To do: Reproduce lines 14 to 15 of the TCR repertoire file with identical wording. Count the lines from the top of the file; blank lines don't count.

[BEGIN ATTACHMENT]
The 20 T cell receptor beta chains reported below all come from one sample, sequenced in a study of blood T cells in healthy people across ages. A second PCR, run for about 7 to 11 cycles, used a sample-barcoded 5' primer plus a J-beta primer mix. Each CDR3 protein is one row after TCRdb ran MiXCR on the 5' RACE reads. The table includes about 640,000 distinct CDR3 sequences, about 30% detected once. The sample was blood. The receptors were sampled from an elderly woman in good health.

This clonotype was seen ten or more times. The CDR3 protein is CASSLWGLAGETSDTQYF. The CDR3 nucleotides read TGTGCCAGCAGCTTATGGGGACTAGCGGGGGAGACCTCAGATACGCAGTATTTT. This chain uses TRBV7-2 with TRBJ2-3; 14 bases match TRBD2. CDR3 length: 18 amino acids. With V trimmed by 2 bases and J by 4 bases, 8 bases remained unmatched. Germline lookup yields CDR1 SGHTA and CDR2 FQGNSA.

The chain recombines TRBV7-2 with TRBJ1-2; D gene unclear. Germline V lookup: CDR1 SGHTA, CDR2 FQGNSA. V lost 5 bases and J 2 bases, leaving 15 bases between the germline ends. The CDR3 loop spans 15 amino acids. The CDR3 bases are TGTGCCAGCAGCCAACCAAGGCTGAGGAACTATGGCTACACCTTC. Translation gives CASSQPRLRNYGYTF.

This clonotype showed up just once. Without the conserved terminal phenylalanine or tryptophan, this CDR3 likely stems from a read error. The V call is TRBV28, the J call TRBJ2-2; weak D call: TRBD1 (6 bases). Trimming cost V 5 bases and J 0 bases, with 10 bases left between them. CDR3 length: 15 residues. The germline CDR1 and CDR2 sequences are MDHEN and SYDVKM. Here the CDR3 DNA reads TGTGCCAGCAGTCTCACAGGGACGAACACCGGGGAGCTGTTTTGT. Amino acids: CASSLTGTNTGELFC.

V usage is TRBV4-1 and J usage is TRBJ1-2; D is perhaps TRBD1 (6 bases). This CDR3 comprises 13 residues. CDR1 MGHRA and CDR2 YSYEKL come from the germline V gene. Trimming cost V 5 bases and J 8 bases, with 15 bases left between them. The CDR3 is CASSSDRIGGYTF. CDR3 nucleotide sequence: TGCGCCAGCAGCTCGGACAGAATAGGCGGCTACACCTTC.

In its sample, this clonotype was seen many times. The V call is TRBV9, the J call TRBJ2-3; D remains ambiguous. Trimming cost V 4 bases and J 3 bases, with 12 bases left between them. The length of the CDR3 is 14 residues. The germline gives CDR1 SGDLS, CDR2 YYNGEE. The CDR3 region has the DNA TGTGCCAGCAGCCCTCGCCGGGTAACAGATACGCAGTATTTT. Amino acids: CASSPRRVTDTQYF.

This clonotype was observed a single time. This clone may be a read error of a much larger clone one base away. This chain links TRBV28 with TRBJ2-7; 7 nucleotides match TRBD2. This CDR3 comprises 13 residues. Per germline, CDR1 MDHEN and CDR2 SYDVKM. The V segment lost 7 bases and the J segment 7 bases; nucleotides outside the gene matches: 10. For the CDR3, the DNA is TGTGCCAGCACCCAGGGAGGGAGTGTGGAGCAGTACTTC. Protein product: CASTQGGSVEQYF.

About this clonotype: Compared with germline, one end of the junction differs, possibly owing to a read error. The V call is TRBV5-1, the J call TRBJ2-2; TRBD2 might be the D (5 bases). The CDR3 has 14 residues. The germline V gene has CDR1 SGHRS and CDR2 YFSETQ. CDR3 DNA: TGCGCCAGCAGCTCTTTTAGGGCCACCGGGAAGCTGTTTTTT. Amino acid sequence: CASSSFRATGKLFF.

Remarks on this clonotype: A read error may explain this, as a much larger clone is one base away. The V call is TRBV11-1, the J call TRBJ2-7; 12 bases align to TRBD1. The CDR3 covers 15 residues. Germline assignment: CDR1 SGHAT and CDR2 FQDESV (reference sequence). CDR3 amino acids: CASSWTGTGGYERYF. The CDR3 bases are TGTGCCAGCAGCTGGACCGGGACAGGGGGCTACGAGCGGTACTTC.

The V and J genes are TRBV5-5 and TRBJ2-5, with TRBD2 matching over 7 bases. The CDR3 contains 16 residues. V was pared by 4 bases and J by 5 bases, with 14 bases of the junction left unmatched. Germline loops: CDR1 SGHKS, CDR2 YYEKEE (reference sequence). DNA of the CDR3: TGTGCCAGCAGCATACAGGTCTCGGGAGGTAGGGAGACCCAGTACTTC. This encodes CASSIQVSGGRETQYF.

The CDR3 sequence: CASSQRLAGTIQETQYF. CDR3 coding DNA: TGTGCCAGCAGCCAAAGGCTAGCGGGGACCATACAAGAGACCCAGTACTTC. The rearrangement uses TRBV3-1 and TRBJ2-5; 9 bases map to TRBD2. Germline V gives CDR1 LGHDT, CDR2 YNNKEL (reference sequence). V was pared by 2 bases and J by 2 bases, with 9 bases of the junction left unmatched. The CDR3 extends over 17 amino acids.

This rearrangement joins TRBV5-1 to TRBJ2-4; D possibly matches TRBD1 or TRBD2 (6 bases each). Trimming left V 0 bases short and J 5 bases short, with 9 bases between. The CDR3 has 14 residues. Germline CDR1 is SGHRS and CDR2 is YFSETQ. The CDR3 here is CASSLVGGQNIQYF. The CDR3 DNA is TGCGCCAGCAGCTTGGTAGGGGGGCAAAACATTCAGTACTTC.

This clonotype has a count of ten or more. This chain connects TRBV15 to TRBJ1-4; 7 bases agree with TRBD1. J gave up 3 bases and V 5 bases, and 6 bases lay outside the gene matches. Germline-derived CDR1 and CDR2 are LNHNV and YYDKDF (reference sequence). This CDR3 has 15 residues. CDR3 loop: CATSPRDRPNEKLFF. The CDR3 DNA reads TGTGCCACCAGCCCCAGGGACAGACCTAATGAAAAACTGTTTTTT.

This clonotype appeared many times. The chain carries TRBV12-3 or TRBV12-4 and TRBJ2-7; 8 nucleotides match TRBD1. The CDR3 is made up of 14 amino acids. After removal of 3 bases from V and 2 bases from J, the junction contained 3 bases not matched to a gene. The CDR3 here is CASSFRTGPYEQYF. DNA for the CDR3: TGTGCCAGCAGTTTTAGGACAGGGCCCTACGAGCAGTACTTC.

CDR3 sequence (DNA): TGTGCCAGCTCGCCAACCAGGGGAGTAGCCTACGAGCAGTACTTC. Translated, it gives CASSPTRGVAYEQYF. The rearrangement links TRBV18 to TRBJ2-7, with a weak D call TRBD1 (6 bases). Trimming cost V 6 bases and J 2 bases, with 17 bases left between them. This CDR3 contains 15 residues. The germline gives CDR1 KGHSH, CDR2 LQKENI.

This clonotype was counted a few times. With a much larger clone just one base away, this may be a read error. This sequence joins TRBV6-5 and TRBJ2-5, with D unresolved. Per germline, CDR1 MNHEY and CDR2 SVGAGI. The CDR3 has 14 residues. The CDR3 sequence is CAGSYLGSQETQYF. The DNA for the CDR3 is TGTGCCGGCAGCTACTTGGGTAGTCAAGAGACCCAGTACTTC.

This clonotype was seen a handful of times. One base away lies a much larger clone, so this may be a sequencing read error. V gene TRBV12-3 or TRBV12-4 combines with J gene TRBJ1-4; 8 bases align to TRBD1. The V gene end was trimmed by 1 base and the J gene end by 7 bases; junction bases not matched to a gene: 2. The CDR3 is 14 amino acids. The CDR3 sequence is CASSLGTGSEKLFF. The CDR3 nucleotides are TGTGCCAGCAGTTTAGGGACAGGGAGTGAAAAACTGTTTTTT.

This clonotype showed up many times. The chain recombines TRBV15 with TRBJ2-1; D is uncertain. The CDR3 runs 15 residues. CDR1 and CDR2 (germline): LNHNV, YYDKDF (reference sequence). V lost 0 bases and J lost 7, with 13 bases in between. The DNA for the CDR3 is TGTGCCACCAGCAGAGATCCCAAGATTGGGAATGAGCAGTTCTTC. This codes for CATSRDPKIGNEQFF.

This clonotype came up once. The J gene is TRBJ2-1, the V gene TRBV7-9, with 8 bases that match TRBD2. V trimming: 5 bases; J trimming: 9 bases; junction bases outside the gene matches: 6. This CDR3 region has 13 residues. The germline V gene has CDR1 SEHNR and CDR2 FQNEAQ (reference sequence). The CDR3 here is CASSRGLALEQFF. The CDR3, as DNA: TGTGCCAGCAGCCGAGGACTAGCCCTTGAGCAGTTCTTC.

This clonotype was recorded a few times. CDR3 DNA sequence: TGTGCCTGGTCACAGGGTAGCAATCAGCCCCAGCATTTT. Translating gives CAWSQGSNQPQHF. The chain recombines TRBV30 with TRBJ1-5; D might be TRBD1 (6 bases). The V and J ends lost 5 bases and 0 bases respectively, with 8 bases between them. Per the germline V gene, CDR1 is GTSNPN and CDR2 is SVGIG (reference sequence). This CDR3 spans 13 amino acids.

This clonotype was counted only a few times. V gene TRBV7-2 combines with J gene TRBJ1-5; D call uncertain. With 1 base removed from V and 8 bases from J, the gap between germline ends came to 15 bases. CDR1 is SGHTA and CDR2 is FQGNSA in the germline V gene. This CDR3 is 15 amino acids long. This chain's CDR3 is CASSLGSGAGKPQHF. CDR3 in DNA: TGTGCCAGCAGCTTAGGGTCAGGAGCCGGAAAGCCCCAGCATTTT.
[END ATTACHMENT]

This clonotype appeared many times. The chain carries TRBV12-3 or TRBV12-4 and TRBJ2-7; 8 nucleotides match TRBD1. The CDR3 is made up of 14 amino acids. After removal of 3 bases from V and 2 bases from J, the junction contained 3 bases not matched to a gene. The CDR3 here is CASSFRTGPYEQYF. DNA for the CDR3: TGTGCCAGCAGTTTTAGGACAGGGCCCTACGAGCAGTACTTC.

CDR3 sequence (DNA): TGTGCCAGCTCGCCAACCAGGGGAGTAGCCTACGAGCAGTACTTC. Translated, it gives CASSPTRGVAYEQYF. The rearrangement links TRBV18 to TRBJ2-7, with a weak D call TRBD1 (6 bases). Trimming cost V 6 bases and J 2 bases, with 17 bases left between them. This CDR3 contains 15 residues. The germline gives CDR1 KGHSH, CDR2 LQKENI.